2) Resolution under Chapter 14 (in its original version) can take the form essentially of a familiar Chapter 11 reorganization of the debtor firm (often at an operating entity level). Where systemic risk or other considerations dictate no interruptions of business operations, it may (in its current version 2.0) take the form of transfers to a new bridge company (usually at the holding company level — thus leaving operating subsidiaries out of bankruptcy). Therefore, any capital debt requirement should apply explicitly to both situations, and Chapter 14 would accommodate both options.
3) What triggers the operation of the capital debt mechanism? A filing of a petition under Chapter 14, for which there are two possibilities. The management of a firm facing significant deterioration in its financial position can choose to make a voluntary filing, to preserve operations (and perhaps their jobs) and hopefully some shareholder value, as often occurs in ordinary Chapter 11 proceedings. Depending on circumstances, this could take the form of a single-firm reorganization or a transfer of assets and other liabilities to a new bridge company in exchange for its stock.
The second possibility is a filing by the institution's supervisor, which could be predicated on a determination (1) that it is necessary to avoid serious adverse effects on US financial stability (as our proposal now specifies) or (2), more broadly, that there has been a substantial impairment of required regulatory capital or TLAC. There can be differing views on how much regulatory discretion is advisable, so this too is to some extent an open issue. But the ability of the supervisor to force a recapitalization short of insolvency might alleviate concern that institutions that are "too big to fail" must be broken up or they will inevitably receive government bailouts.
Banks perform vital roles in intermediating transactions between investors and businesses, buying and selling risk, and operating the payments system. They have to manage fluctuating flows of cash in and out, by short-term borrowing and lending to each other and with financial firms. Bank failures often occur when creditors and counterparties have lost confidence and demand full (or more) and readily marketable collateral before supplying any funds. Even if over time a bank's assets could cover its liabilities, it has to have sufficient immediate cash or it cannot continue in business. For that reason, the Basel Committee and others have adopted, and are in the process of implementing, regulations governing "buffer" liquidity coverage ratios that global systemically important banks (G-SIBs) would be required to maintain.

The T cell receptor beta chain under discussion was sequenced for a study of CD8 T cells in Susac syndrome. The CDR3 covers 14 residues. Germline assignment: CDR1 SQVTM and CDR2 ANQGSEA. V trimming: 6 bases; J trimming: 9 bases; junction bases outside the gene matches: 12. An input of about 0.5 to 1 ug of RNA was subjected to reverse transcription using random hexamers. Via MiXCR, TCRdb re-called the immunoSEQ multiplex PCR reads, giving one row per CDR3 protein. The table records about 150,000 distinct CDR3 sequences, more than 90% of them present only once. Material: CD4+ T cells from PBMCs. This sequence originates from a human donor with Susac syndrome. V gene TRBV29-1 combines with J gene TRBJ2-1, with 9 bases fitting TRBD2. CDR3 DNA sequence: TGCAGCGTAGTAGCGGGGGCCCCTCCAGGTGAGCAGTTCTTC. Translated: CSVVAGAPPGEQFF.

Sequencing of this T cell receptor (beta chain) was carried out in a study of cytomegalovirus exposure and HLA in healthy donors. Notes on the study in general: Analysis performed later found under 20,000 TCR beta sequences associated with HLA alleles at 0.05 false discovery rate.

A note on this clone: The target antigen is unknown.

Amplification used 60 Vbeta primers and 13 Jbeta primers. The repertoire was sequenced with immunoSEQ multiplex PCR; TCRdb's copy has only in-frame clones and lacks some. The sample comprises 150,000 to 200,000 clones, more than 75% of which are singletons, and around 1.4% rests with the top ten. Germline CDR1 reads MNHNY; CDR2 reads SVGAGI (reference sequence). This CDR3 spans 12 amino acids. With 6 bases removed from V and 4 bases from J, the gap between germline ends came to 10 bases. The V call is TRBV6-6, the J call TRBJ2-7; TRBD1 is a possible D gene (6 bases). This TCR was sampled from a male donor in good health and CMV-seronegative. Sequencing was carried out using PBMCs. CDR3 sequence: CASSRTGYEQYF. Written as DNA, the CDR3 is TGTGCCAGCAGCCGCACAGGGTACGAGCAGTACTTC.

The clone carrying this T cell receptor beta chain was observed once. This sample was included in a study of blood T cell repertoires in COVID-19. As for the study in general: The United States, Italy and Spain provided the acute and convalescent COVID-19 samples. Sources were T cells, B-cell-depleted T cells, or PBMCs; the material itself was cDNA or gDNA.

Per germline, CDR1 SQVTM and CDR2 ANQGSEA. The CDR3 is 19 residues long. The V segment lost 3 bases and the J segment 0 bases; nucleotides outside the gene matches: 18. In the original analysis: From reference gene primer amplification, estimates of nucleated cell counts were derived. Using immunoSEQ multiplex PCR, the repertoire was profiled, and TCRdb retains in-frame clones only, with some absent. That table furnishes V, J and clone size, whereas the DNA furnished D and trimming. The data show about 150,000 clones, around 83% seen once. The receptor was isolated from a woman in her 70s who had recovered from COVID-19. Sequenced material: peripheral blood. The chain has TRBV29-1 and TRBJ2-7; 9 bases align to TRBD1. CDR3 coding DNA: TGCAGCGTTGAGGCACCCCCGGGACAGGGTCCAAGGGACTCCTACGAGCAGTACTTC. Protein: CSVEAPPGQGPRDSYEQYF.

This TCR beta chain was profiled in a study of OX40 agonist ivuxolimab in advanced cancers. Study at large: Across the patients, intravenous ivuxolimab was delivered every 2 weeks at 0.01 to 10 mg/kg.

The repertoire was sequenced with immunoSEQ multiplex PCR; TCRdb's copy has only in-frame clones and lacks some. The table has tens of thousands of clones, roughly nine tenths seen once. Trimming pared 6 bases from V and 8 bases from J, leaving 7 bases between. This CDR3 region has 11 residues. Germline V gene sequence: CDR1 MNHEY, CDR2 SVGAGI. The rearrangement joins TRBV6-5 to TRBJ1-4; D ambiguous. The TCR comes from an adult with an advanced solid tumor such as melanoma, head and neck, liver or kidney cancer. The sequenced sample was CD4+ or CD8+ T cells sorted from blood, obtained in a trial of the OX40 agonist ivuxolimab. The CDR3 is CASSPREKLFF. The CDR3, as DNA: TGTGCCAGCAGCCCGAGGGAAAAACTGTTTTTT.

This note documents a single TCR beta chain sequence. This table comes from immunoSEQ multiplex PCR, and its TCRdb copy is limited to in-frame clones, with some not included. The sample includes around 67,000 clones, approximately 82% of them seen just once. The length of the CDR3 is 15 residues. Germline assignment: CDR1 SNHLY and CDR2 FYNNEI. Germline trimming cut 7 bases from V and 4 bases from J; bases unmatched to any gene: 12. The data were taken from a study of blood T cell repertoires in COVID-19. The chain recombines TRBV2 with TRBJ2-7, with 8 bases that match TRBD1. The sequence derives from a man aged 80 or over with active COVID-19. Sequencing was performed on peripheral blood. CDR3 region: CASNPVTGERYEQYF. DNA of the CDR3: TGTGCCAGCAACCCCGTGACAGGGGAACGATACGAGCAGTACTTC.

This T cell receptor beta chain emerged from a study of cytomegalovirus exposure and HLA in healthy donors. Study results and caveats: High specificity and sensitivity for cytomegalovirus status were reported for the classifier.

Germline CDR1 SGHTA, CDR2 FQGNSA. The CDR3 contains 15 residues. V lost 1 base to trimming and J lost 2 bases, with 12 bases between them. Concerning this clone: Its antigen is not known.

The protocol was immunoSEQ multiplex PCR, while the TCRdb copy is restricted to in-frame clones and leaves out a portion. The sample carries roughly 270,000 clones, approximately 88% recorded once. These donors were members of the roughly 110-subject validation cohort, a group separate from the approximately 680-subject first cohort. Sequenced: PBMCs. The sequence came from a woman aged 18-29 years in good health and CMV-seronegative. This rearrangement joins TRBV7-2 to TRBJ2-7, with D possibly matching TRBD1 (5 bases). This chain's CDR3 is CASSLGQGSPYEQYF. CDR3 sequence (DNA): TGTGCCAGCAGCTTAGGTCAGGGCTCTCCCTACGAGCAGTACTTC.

FDIC's SPOE Proposal
The new bridge company is intended to be so well-capitalized, in the sense of book net worth, that it will have no difficulty in raising any needed funds from other institutions in the private market. But this is an institution that, despite all the Title I regulations, has just failed. There may be limited cash on hand and substantial uncertainty (or controversy) about the value of its loans and investments. So if liquidity is not forthcoming in the private market, Dodd-Frank creates an Orderly Liquidation Fund (OLF) in the Treasury, which the FDIC as receiver can tap for loans or guarantees (to be repaid later by the bridge company or industry assessments) to assure the necessary cash. Critics fear that this will open a door for selected creditor bailouts or ultimate taxpayer costs.
As with the FDIC proposal, under favorable conditions there may be no problem. But what if cash is low or collateral value uncertain, and there is a problem? It depends on which type of resolution is being pursued.